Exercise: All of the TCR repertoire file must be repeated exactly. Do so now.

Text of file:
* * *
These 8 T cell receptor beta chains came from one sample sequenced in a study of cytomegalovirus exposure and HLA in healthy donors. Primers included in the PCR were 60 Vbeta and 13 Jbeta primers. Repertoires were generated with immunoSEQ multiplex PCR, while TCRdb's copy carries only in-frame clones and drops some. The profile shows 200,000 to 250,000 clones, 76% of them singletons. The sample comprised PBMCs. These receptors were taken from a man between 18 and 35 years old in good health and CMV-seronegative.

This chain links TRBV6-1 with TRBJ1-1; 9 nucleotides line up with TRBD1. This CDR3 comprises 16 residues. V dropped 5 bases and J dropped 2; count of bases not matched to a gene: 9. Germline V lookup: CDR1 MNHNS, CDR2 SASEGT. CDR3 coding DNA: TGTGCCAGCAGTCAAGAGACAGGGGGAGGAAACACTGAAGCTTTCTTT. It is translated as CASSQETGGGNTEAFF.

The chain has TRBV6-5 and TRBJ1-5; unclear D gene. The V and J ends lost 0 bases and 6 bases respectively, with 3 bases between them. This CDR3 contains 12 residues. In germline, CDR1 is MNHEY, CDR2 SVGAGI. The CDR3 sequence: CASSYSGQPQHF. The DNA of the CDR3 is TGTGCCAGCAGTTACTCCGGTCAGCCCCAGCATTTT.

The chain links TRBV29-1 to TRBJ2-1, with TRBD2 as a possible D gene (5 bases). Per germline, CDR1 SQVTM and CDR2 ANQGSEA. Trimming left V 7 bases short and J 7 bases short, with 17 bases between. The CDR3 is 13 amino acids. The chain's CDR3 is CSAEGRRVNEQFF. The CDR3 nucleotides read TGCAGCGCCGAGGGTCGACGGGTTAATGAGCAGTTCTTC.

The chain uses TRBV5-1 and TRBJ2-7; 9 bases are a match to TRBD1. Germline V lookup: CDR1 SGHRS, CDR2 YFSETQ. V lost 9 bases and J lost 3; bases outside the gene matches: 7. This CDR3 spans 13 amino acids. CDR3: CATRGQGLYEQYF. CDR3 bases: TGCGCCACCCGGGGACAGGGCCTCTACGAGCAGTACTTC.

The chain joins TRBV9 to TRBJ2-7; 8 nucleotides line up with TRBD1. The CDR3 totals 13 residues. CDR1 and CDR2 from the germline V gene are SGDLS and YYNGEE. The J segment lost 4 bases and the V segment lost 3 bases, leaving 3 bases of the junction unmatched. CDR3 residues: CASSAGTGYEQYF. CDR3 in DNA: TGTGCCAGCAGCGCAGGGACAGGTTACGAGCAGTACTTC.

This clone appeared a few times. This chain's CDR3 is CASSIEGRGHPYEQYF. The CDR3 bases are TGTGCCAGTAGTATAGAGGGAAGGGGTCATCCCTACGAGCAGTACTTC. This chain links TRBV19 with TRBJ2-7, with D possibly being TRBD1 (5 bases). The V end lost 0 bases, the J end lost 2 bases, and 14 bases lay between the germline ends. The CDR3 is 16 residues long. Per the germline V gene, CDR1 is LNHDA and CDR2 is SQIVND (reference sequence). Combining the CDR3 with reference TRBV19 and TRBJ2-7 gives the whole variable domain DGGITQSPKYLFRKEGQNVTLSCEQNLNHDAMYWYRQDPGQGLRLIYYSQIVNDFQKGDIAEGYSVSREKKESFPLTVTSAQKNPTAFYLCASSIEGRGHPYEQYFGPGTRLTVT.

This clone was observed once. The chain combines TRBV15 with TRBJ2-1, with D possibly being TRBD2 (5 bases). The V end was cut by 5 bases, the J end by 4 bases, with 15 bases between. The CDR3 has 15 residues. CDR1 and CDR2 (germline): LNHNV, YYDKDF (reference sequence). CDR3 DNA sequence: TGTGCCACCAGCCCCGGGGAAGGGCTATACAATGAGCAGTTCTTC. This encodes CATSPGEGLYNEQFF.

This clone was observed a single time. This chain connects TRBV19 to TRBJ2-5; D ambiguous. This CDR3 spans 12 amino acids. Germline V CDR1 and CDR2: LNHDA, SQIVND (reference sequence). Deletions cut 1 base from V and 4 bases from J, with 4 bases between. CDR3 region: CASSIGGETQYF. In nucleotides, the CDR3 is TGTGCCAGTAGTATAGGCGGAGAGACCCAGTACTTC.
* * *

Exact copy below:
These 8 T cell receptor beta chains came from one sample sequenced in a study of cytomegalovirus exposure and HLA in healthy donors. Primers included in the PCR were 60 Vbeta and 13 Jbeta primers. Repertoires were generated with immunoSEQ multiplex PCR, while TCRdb's copy carries only in-frame clones and drops some. The profile shows 200,000 to 250,000 clones, 76% of them singletons. The sample comprised PBMCs. These receptors were taken from a man between 18 and 35 years old in good health and CMV-seronegative.

This chain links TRBV6-1 with TRBJ1-1; 9 nucleotides line up with TRBD1. This CDR3 comprises 16 residues. V dropped 5 bases and J dropped 2; count of bases not matched to a gene: 9. Germline V lookup: CDR1 MNHNS, CDR2 SASEGT. CDR3 coding DNA: TGTGCCAGCAGTCAAGAGACAGGGGGAGGAAACACTGAAGCTTTCTTT. It is translated as CASSQETGGGNTEAFF.

The chain has TRBV6-5 and TRBJ1-5; unclear D gene. The V and J ends lost 0 bases and 6 bases respectively, with 3 bases between them. This CDR3 contains 12 residues. In germline, CDR1 is MNHEY, CDR2 SVGAGI. The CDR3 sequence: CASSYSGQPQHF. The DNA of the CDR3 is TGTGCCAGCAGTTACTCCGGTCAGCCCCAGCATTTT.

The chain links TRBV29-1 to TRBJ2-1, with TRBD2 as a possible D gene (5 bases). Per germline, CDR1 SQVTM and CDR2 ANQGSEA. Trimming left V 7 bases short and J 7 bases short, with 17 bases between. The CDR3 is 13 amino acids. The chain's CDR3 is CSAEGRRVNEQFF. The CDR3 nucleotides read TGCAGCGCCGAGGGTCGACGGGTTAATGAGCAGTTCTTC.

The chain uses TRBV5-1 and TRBJ2-7; 9 bases are a match to TRBD1. Germline V lookup: CDR1 SGHRS, CDR2 YFSETQ. V lost 9 bases and J lost 3; bases outside the gene matches: 7. This CDR3 spans 13 amino acids. CDR3: CATRGQGLYEQYF. CDR3 bases: TGCGCCACCCGGGGACAGGGCCTCTACGAGCAGTACTTC.

The chain joins TRBV9 to TRBJ2-7; 8 nucleotides line up with TRBD1. The CDR3 totals 13 residues. CDR1 and CDR2 from the germline V gene are SGDLS and YYNGEE. The J segment lost 4 bases and the V segment lost 3 bases, leaving 3 bases of the junction unmatched. CDR3 residues: CASSAGTGYEQYF. CDR3 in DNA: TGTGCCAGCAGCGCAGGGACAGGTTACGAGCAGTACTTC.

This clone appeared a few times. This chain's CDR3 is CASSIEGRGHPYEQYF. The CDR3 bases are TGTGCCAGTAGTATAGAGGGAAGGGGTCATCCCTACGAGCAGTACTTC. This chain links TRBV19 with TRBJ2-7, with D possibly being TRBD1 (5 bases). The V end lost 0 bases, the J end lost 2 bases, and 14 bases lay between the germline ends. The CDR3 is 16 residues long. Per the germline V gene, CDR1 is LNHDA and CDR2 is SQIVND (reference sequence). Combining the CDR3 with reference TRBV19 and TRBJ2-7 gives the whole variable domain DGGITQSPKYLFRKEGQNVTLSCEQNLNHDAMYWYRQDPGQGLRLIYYSQIVNDFQKGDIAEGYSVSREKKESFPLTVTSAQKNPTAFYLCASSIEGRGHPYEQYFGPGTRLTVT.

This clone was observed once. The chain combines TRBV15 with TRBJ2-1, with D possibly being TRBD2 (5 bases). The V end was cut by 5 bases, the J end by 4 bases, with 15 bases between. The CDR3 has 15 residues. CDR1 and CDR2 (germline): LNHNV, YYDKDF (reference sequence). CDR3 DNA sequence: TGTGCCACCAGCCCCGGGGAAGGGCTATACAATGAGCAGTTCTTC. This encodes CATSPGEGLYNEQFF.

This clone was observed a single time. This chain connects TRBV19 to TRBJ2-5; D ambiguous. This CDR3 spans 12 amino acids. Germline V CDR1 and CDR2: LNHDA, SQIVND (reference sequence). Deletions cut 1 base from V and 4 bases from J, with 4 bases between. CDR3 region: CASSIGGETQYF. In nucleotides, the CDR3 is TGTGCCAGTAGTATAGGCGGAGAGACCCAGTACTTC.